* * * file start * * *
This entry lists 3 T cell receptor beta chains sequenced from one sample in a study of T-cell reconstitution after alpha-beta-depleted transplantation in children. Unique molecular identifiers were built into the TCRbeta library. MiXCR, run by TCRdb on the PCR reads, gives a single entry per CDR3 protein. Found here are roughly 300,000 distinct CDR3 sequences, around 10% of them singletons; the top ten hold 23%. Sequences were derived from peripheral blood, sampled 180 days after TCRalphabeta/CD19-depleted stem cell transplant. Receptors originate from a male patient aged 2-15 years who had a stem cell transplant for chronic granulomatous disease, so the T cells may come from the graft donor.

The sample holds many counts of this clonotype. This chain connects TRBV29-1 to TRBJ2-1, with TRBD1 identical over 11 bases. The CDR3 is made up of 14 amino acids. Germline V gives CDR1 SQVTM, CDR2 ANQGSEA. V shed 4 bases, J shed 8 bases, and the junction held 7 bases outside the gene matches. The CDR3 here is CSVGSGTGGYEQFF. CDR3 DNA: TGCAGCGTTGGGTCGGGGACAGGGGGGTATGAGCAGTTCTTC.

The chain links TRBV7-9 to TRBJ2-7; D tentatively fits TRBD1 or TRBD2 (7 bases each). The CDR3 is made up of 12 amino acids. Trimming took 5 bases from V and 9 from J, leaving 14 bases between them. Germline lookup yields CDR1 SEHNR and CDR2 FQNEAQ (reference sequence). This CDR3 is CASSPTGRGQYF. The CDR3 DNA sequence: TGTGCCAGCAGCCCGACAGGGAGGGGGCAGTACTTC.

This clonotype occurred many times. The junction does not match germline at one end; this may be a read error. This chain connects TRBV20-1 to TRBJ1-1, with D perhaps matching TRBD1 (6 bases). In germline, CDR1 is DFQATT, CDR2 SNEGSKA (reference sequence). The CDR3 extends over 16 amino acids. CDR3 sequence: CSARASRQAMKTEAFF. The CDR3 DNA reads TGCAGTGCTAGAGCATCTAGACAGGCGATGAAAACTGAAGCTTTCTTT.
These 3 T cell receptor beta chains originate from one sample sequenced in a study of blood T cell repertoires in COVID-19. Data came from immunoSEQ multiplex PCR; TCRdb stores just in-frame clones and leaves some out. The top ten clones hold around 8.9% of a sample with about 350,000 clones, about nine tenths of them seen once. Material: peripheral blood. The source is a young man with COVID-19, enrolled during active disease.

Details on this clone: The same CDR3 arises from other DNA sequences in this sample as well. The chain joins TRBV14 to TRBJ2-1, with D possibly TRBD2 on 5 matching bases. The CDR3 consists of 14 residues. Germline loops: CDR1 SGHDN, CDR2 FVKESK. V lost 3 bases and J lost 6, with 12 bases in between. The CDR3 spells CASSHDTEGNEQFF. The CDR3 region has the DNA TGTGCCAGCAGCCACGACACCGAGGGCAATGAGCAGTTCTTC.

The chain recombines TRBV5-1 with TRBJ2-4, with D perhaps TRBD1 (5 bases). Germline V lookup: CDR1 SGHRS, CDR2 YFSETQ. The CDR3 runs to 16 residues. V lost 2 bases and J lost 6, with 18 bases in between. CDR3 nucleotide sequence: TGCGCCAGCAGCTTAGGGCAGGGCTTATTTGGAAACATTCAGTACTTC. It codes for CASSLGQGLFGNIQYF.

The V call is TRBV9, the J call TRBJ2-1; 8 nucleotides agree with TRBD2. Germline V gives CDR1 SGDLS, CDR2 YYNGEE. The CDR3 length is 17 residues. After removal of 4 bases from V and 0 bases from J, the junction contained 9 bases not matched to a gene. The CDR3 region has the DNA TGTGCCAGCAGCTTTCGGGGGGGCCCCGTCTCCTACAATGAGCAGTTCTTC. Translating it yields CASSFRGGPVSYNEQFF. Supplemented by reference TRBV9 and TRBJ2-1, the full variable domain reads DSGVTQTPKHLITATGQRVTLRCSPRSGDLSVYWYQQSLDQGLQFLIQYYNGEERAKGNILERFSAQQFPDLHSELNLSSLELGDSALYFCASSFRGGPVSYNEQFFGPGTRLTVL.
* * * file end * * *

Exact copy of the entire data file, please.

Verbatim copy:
This entry lists 3 T cell receptor beta chains sequenced from one sample in a study of T-cell reconstitution after alpha-beta-depleted transplantation in children. Unique molecular identifiers were built into the TCRbeta library. MiXCR, run by TCRdb on the PCR reads, gives a single entry per CDR3 protein. Found here are roughly 300,000 distinct CDR3 sequences, around 10% of them singletons; the top ten hold 23%. Sequences were derived from peripheral blood, sampled 180 days after TCRalphabeta/CD19-depleted stem cell transplant. Receptors originate from a male patient aged 2-15 years who had a stem cell transplant for chronic granulomatous disease, so the T cells may come from the graft donor.

The sample holds many counts of this clonotype. This chain connects TRBV29-1 to TRBJ2-1, with TRBD1 identical over 11 bases. The CDR3 is made up of 14 amino acids. Germline V gives CDR1 SQVTM, CDR2 ANQGSEA. V shed 4 bases, J shed 8 bases, and the junction held 7 bases outside the gene matches. The CDR3 here is CSVGSGTGGYEQFF. CDR3 DNA: TGCAGCGTTGGGTCGGGGACAGGGGGGTATGAGCAGTTCTTC.

The chain links TRBV7-9 to TRBJ2-7; D tentatively fits TRBD1 or TRBD2 (7 bases each). The CDR3 is made up of 12 amino acids. Trimming took 5 bases from V and 9 from J, leaving 14 bases between them. Germline lookup yields CDR1 SEHNR and CDR2 FQNEAQ (reference sequence). This CDR3 is CASSPTGRGQYF. The CDR3 DNA sequence: TGTGCCAGCAGCCCGACAGGGAGGGGGCAGTACTTC.

This clonotype occurred many times. The junction does not match germline at one end; this may be a read error. This chain connects TRBV20-1 to TRBJ1-1, with D perhaps matching TRBD1 (6 bases). In germline, CDR1 is DFQATT, CDR2 SNEGSKA (reference sequence). The CDR3 extends over 16 amino acids. CDR3 sequence: CSARASRQAMKTEAFF. The CDR3 DNA reads TGCAGTGCTAGAGCATCTAGACAGGCGATGAAAACTGAAGCTTTCTTT.
These 3 T cell receptor beta chains originate from one sample sequenced in a study of blood T cell repertoires in COVID-19. Data came from immunoSEQ multiplex PCR; TCRdb stores just in-frame clones and leaves some out. The top ten clones hold around 8.9% of a sample with about 350,000 clones, about nine tenths of them seen once. Material: peripheral blood. The source is a young man with COVID-19, enrolled during active disease.

Details on this clone: The same CDR3 arises from other DNA sequences in this sample as well. The chain joins TRBV14 to TRBJ2-1, with D possibly TRBD2 on 5 matching bases. The CDR3 consists of 14 residues. Germline loops: CDR1 SGHDN, CDR2 FVKESK. V lost 3 bases and J lost 6, with 12 bases in between. The CDR3 spells CASSHDTEGNEQFF. The CDR3 region has the DNA TGTGCCAGCAGCCACGACACCGAGGGCAATGAGCAGTTCTTC.

The chain recombines TRBV5-1 with TRBJ2-4, with D perhaps TRBD1 (5 bases). Germline V lookup: CDR1 SGHRS, CDR2 YFSETQ. The CDR3 runs to 16 residues. V lost 2 bases and J lost 6, with 18 bases in between. CDR3 nucleotide sequence: TGCGCCAGCAGCTTAGGGCAGGGCTTATTTGGAAACATTCAGTACTTC. It codes for CASSLGQGLFGNIQYF.

The V call is TRBV9, the J call TRBJ2-1; 8 nucleotides agree with TRBD2. Germline V gives CDR1 SGDLS, CDR2 YYNGEE. The CDR3 length is 17 residues. After removal of 4 bases from V and 0 bases from J, the junction contained 9 bases not matched to a gene. The CDR3 region has the DNA TGTGCCAGCAGCTTTCGGGGGGGCCCCGTCTCCTACAATGAGCAGTTCTTC. Translating it yields CASSFRGGPVSYNEQFF. Supplemented by reference TRBV9 and TRBJ2-1, the full variable domain reads DSGVTQTPKHLITATGQRVTLRCSPRSGDLSVYWYQQSLDQGLQFLIQYYNGEERAKGNILERFSAQQFPDLHSELNLSSLELGDSALYFCASSFRGGPVSYNEQFFGPGTRLTVL.